ConvsAmp.png Early on we ran into an issue that there were a range of different values for the recipe and chemical properties of Non-Newtonian cornstarch mixture. Some researchers prefered to use Cornstarch with a oil while others simply used cornstarch and water. In fact, water mixed with cornstarch is a special Non-Newtonian called oobleck, coined by Dr. Suess. has an important role in teaching the physical chemstry for elementary school students. In order to figure out the ideal concintration we looked at how the upward onset of the Faraday instability bifurcation vs. concintration. As the figure above shows, the bifurcation asymptotically increases soon after a reciepe ratio of 2 parts cornstarch to 1 part water. For the rest of the experiment, we used a concintration of 2.5 : 1 since it seem to a fai upward bound.


As the first video shows, we qualitatively observed holes and rising columns the unique pertibative properities. Above a critical acceleration, these holes remain persistant due to the thickening of the fluid. In fact the shearing pressure and strain of the pertibation causes water to dissolve out of the cornstarch solvent. As soon as the water is displaced, the free cornstarch molecules reform solid ionic bonds which then give the liquid it shear thickening Below is a video of the experiment we ran to measure the bifurcation for cornstarch. <videoflash>IVxmY0CDF5g</videoflash> In the video is abundantly clear that some cornstarch suspension is resists the driving amplitude and does not. In fact in some cases it seem like the solid-like layer of cornstarch was under the oscillating one. One theory for this inhomogenous boundary suggests that the inhomogenity is a result of the aging effects and packing of cornstarch as it is driven. Looking at the bifurcation diagrams we also see a jitter effect (*see N.J. Balmforth et al.) that causes an error in the parameter h/K that controls the vertical y(x=0) intial height of the bifurcation diagram. Please note that curve in the plot below is simply the Taylor-Coulette Landau Equation provided in Strogatz page 88, Problem 3.6.6. CS40.png

Newtonian And Non-Newtonian Fluid

Water is excited at 30Hz, and the forcing acceleration (the base shaking amplitude) is increased continuously from zero up to a maximum value, referred as the "ramp-up" in Figure below. As the forcing acceleration increases, a critical acceleration is reached, (critical acceleration "up"), at which the Faraday waves start to form. At this critical acceleration "up" the wave amplitude exhibits a rapid increase with increasing forcing acceleration. If the forcing acceleration is increased further, the amplitude of the Faraday wave keeps increasing until the pattern becomes unstable. At this point, the input acceleration is decreased, "ramp-down", and the amplitude decreases back to zero. However, the "ramp-up" path and the "ramp-down" path are different, showing a hysteresis behaviour, as discussed in theory drction. This hysteresis is consistent with a subcritical bifurcation, as depicted by the curve fit in Figure below. Bif30Hz 2.jpg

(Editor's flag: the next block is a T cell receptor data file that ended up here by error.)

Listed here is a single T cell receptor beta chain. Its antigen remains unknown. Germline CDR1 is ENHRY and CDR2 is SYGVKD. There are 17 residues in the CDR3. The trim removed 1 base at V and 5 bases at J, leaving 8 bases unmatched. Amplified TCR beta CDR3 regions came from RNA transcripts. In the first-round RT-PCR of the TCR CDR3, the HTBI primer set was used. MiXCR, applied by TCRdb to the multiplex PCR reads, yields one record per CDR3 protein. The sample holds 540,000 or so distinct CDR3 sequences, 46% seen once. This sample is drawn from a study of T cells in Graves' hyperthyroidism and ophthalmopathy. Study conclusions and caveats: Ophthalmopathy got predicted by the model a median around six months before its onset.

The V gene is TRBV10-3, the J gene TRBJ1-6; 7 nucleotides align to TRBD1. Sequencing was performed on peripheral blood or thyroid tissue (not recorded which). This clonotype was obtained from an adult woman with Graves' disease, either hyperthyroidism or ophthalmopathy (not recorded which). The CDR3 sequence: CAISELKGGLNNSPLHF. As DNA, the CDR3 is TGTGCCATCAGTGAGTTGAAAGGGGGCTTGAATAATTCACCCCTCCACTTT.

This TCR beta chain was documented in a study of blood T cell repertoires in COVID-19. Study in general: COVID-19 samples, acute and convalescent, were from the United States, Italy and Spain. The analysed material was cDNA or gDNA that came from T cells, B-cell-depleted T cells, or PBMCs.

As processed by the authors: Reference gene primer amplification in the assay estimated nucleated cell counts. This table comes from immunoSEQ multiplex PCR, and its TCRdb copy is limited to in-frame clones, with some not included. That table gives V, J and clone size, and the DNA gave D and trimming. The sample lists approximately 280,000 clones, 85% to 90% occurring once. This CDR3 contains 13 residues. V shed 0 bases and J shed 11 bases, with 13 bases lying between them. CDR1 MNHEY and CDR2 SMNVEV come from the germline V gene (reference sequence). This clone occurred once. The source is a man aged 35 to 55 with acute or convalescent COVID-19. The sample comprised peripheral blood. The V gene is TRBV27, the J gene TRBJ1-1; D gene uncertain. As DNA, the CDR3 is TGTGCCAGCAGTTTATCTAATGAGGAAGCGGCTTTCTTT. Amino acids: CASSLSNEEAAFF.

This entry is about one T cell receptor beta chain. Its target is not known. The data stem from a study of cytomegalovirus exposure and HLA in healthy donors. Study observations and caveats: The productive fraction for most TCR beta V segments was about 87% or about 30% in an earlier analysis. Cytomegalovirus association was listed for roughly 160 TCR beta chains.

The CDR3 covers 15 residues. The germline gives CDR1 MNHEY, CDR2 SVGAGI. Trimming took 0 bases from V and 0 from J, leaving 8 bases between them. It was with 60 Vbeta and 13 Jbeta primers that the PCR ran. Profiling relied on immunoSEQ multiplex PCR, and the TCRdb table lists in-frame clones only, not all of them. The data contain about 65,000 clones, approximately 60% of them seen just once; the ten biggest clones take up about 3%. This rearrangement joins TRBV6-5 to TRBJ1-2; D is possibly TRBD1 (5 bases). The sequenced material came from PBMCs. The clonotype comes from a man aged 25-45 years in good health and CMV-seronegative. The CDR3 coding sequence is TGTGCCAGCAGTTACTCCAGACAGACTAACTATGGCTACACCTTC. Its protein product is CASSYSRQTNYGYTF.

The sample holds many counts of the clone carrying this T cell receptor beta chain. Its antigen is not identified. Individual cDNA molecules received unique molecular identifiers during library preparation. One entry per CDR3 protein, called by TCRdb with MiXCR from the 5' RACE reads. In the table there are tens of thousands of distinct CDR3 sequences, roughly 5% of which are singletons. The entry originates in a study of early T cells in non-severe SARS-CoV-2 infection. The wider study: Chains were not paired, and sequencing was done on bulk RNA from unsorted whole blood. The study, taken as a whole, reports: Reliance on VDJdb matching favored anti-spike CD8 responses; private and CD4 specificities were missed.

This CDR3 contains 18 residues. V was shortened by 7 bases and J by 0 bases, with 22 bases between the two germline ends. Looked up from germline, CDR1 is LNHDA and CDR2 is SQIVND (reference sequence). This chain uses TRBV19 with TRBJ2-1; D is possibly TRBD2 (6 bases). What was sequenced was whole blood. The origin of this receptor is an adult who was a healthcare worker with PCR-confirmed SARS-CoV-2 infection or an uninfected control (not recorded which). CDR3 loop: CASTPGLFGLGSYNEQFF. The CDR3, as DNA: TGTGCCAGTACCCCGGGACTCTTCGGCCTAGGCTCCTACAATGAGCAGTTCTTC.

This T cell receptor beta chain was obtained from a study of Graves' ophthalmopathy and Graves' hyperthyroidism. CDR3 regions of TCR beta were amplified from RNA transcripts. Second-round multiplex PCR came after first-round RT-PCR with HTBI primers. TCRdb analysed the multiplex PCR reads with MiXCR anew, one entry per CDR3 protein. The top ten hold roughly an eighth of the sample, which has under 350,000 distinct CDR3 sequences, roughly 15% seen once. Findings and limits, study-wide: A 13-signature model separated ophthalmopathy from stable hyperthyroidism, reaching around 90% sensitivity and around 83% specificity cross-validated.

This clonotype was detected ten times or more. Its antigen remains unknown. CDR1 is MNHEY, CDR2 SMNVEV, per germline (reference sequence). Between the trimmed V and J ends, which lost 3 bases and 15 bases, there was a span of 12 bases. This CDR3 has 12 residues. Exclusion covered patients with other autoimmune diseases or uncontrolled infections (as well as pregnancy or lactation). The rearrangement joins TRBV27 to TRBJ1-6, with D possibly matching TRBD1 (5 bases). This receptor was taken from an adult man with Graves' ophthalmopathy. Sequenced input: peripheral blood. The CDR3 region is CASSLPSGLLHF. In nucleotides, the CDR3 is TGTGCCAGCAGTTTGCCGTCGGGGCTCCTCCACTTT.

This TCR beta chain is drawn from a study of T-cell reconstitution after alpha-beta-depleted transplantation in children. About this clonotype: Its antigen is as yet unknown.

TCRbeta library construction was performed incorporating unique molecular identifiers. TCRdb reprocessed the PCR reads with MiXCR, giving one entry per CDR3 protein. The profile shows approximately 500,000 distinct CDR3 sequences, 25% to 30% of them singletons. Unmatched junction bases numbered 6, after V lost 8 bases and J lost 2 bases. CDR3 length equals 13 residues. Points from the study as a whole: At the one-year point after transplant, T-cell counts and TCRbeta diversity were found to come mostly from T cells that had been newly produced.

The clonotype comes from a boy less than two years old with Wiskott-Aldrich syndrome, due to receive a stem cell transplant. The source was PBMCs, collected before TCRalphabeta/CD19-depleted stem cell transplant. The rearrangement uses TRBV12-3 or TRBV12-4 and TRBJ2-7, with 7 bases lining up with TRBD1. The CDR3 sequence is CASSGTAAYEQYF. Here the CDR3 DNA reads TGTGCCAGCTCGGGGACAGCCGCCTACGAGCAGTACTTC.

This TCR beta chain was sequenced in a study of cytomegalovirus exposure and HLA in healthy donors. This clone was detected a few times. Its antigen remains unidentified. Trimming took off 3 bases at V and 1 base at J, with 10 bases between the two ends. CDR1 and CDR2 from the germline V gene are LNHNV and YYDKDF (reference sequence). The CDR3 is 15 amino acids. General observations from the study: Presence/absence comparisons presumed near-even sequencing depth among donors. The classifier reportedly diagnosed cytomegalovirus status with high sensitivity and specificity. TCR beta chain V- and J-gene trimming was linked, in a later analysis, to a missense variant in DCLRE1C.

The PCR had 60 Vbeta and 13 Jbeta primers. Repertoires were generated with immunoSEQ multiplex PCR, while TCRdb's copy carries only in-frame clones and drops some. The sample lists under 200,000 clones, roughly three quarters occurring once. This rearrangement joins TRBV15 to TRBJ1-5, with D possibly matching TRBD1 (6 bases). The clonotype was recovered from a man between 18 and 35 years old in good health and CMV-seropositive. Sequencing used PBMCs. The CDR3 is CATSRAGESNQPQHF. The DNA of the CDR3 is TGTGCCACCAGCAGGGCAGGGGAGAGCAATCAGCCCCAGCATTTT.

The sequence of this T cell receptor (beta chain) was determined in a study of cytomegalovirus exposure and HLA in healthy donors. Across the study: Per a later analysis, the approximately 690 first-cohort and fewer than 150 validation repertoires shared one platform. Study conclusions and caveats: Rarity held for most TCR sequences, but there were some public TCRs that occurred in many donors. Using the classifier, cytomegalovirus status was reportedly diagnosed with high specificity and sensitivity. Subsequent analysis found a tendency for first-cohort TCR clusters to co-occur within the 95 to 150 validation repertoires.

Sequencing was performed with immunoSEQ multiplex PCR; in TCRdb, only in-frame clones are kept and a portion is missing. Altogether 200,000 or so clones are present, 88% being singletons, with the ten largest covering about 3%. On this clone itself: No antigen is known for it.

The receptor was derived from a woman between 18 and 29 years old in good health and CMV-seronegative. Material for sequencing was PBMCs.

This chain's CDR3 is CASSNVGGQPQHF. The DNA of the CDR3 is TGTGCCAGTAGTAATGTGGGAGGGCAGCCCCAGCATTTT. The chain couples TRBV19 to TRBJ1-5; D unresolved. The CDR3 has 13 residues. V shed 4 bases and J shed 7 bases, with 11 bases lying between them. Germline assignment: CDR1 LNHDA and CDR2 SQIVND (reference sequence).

Normalized amplitude (amplitude/maximum amplitude) for water excited at 30Hz, for "ramp-up" path and "ramp-down" path, and corresponding bifurcation curve fit of the type: $0 = \epsilon -gx^2 -kx^4$.

The hysteresis and amplitude saturation arise due to a detuning effect of the natural frequency of the Faraday wave with respect to the excitation frequency. This detuning is caused by the fact that the natural frequency of the Faraday wave is a nonlinear function of its amplitude. Therefore, the natural frequency will be different for the case in which the amplitude is zero, acceleration increasing "ramp-up" path from rest, than when the amplitude is non zero, corresponding to a decrease in acceleration "ramp-down" path. The different natural frequencies means that the wave will be close or far from being in resonance with the forcing frequency. As the critical acceleration up is reached, the wave frequency response is in close proximity to being resonant; and thus, very unstable, with any perturbation causing the wave to form and increase in amplitude rapidly. However, as the amplitude grows, the natural frequency of the wave shifts away from resonance and the amplitude diminishes its growth rate, it saturates. This saturation is model by including a fifth order term in the amplitude equation, which balances the growth of the cubic term. Similarly, the subcritical behaviour can be observed for a range of excitation frequencies 30-110Hz, as shown in Figure below, but the actual bifurcation shape will change for each frequency. For higher frequencies, the amplitudes and wavelengths become smaller. And for the highest frequency tested, 110Hz, the amplitudes are much smaller and the pattern becomes unstable. The bifurcations have been fitted with amplitude eqn., and the fit coefficients are shown in Table below. As predicted by the theory for a subcritical bifurcation, $g < 0$ and $k > 0$. Where k is the coefficient of the fifth order term, which is stabilizing and responsible for modelling amplitude saturation. And $g < 0$, corresponds to the cubic, de-stabilizing, term. Also, in order to explore the consistency of the particular bifurcation for each frequency, the experiment is repeated 5 times for each frequency, Figure below. The general bifurcation shape is repeated, and thus there is a unique response of the fluid for a given excitation frequency. Also, there are approximate bounds for the critical accelerations "up" and "down".